Proactive Classroom Management in Preschool
Teachers can foster children’s ability to make prosocial decisions by demonstrating faith in their good intentions and promoting their sense of control over their actions.
In my years as a classroom teacher, I shied away from using behavior charts. I wondered: How does such a system build a child’s sense of positive self-worth? I know it can be tempting to use behavior charts to encourage prosocial behavior with preschoolers—they’re visual and easy to track. But I worried that they might have unintended consequences for impressionable young learners.
At a conference on proactive behavior strategies, Dr. Julie Causton, coauthor of the book From Behaving to Belonging: The Inclusive Art of Supporting Students Who Challenge Us, made this point dramatically. She shared a story about a professional development workshop she had run during which she had all the participants write their names on a whiteboard. She also asked them to provide a phone number for a loved one.
When an educator at the workshop would repeatedly whisper to tablemates, Causton would eventually call their loved one—in front of the whole workshop—and tell them about the behavior. The point was this: Adults feel shame when they’re called out in front of their peers and get reported to a loved one—and this is what some teachers do to students when using behavior charts.
That’s not to say that behavior charts are bad: Some teachers, for example, use “caught being good” points when the class follows co-created behavior norms to encourage respect and responsibility without calling negative attention to individual students. But behavior charts may unintentionally tell students we think they can’t meet the expectations of the classroom. They may also make learning stressful and cause anticipatory anxiety that we might tell the person students love the most that they’ve been a disappointment.
Moving Beyond Behavior Charts
One classroom management alternative to behavior charts is a 4 Cs approach, which asks teachers to adopt a system of belief that presumes good intent and to explicitly share that belief with preschoolers.
1. Compassionate curiosity: Compassionate curiosity is a practice that comes from trauma-informed teaching. It asks teachers to act as nonjudgmental investigators to better understand what’s going on in the minds and lives of students. The more you’re willing to recognize there are things you don’t know about your students’ experience or what they’re feeling, the more able you are to see behavior as a reflection of those feelings.
To exercise compassionate curiosity, instead of reacting to behavior you can try pausing, asking caring questions like, “Is there something important on your mind today?” and then listening to the answers with your full attention.
Preschoolers may not always be able to fully verbalize the answer to your questions. In giving them your full attention, you will likely also observe nonverbal cues that can provide insight.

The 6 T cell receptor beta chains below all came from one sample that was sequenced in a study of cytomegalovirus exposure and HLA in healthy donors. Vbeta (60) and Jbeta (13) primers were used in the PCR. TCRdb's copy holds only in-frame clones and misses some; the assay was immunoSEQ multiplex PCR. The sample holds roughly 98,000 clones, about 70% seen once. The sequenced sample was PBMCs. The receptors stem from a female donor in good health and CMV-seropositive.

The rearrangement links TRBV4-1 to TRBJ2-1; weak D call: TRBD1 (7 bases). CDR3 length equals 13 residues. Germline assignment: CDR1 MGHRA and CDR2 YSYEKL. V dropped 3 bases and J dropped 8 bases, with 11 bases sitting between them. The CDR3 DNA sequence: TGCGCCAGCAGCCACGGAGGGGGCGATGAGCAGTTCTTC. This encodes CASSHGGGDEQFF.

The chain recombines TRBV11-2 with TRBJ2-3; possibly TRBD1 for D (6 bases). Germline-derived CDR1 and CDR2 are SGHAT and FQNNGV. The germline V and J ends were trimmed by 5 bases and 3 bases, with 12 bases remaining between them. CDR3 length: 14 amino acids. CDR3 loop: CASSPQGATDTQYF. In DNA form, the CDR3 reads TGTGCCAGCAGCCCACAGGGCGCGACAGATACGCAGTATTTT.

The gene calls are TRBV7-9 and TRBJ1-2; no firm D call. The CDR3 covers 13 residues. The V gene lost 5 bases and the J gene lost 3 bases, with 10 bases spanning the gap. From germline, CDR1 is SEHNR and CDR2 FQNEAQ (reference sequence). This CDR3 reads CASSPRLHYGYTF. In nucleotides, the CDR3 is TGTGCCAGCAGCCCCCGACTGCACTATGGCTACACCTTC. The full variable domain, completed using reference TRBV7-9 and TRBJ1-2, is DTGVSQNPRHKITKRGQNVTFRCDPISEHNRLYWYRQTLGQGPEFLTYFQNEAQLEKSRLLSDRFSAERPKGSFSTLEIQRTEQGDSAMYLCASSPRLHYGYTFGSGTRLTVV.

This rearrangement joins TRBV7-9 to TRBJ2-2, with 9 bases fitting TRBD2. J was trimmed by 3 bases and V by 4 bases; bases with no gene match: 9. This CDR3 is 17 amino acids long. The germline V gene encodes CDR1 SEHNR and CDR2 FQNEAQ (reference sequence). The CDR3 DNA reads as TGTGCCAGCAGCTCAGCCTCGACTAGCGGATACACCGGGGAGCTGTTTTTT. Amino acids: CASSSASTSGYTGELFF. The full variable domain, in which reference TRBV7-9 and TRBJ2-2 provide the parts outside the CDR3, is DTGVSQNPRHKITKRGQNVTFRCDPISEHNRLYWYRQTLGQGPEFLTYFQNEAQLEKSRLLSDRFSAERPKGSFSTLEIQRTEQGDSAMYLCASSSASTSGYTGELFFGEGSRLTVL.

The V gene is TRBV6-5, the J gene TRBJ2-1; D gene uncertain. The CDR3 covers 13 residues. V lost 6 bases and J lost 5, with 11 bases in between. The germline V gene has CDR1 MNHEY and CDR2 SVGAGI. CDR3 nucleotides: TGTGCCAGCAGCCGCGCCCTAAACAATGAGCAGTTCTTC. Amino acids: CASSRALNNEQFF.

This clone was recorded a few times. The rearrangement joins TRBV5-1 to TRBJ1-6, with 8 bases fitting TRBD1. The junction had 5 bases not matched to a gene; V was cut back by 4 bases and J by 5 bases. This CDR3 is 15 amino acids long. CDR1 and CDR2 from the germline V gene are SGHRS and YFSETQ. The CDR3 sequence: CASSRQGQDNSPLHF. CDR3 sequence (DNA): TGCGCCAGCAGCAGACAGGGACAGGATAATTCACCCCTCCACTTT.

2. Collaboration: Compassionate curiosity leads well into building a collaborative classroom. Students who know you’ll be curious instead of furious are more likely to feel comfortable showing you who they are, what they know, and what they want to learn more about. Investing the time and effort to get to know who students are provides them with an incentive to invest in the classroom.
Collaboration can look like:
- Talking to students about their interests and passions.
- Tailoring activities to meet their interests.
- Teaching students to ask and answer questions, both of you and each other.
- Treating and talking to students with the same level of respect you ask them to show you.
- Valuing and encouraging different perspectives in class conversations.
3. Choice: With choice, you work with your students to determine what they’re learning, why they’re learning it, and how they prefer to learn it. Allowing students choice in your classroom activities and culture teaches negotiation and compromise, and gives students a sense of control over their environment and actions.
While there are things that may be non-negotiable from either a safety or curricular perspective—or both—consider whether you really need to say “no, we can’t do that,” and whether you can instead say, “let’s give that a try today.”
4. Clear consequences: Using clear and logical consequences is a way to make sure the reaction matches the action and is the same for every student. It begins by using pre-correcting and prompting to let students know the behavioral expectations in a given situation. After they have been given a chance to correct, if they still mismanage the situation, a natural or logical consequence occurs—one that is reasonable, is related to the problem, and results from the action.
A natural consequence is the unavoidable result of an action. For instance, a student who chooses not to wear mittens in the winter will end up with cold hands.
Logical consequences are also related to actions but happen when we intervene before the action results in harm to the student. If the student above wanted to play on an icy patch that was off-limits, the natural consequence—falling and getting hurt—would have to be replaced with a logical consequence, like restricting their play to an area less desirable to them.
Both natural and logical consequences show students the connection between what they do and what happens next, allowing them to learn from their mistakes and know that they have the power to change their behavior.
We need to give preschoolers a safe space in which to develop positive self-esteem and self-regulation skills. They need to know that we care about why they’re having a tough time and that we want to help them.